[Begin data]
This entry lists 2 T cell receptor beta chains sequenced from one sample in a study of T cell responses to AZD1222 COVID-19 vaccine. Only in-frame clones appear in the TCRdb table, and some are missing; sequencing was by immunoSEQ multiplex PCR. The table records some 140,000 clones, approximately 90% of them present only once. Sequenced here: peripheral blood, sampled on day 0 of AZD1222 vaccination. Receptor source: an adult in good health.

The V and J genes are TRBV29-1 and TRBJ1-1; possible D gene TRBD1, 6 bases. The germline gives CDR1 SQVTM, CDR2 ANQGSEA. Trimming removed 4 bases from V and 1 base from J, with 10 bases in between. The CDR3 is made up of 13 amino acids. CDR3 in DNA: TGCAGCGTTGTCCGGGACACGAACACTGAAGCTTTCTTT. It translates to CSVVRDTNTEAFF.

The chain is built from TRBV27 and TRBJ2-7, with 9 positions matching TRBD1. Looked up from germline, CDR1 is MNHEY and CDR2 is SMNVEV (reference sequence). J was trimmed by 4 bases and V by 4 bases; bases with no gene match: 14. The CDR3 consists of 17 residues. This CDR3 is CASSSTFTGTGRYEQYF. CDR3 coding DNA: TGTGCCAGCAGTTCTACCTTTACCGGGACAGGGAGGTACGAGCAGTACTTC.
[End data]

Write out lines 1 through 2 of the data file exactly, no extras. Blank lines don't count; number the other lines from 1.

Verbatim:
This entry lists 2 T cell receptor beta chains sequenced from one sample in a study of T cell responses to AZD1222 COVID-19 vaccine. Only in-frame clones appear in the TCRdb table, and some are missing; sequencing was by immunoSEQ multiplex PCR. The table records some 140,000 clones, approximately 90% of them present only once. Sequenced here: peripheral blood, sampled on day 0 of AZD1222 vaccination. Receptor source: an adult in good health.

The V and J genes are TRBV29-1 and TRBJ1-1; possible D gene TRBD1, 6 bases. The germline gives CDR1 SQVTM, CDR2 ANQGSEA. Trimming removed 4 bases from V and 1 base from J, with 10 bases in between. The CDR3 is made up of 13 amino acids. CDR3 in DNA: TGCAGCGTTGTCCGGGACACGAACACTGAAGCTTTCTTT. It translates to CSVVRDTNTEAFF.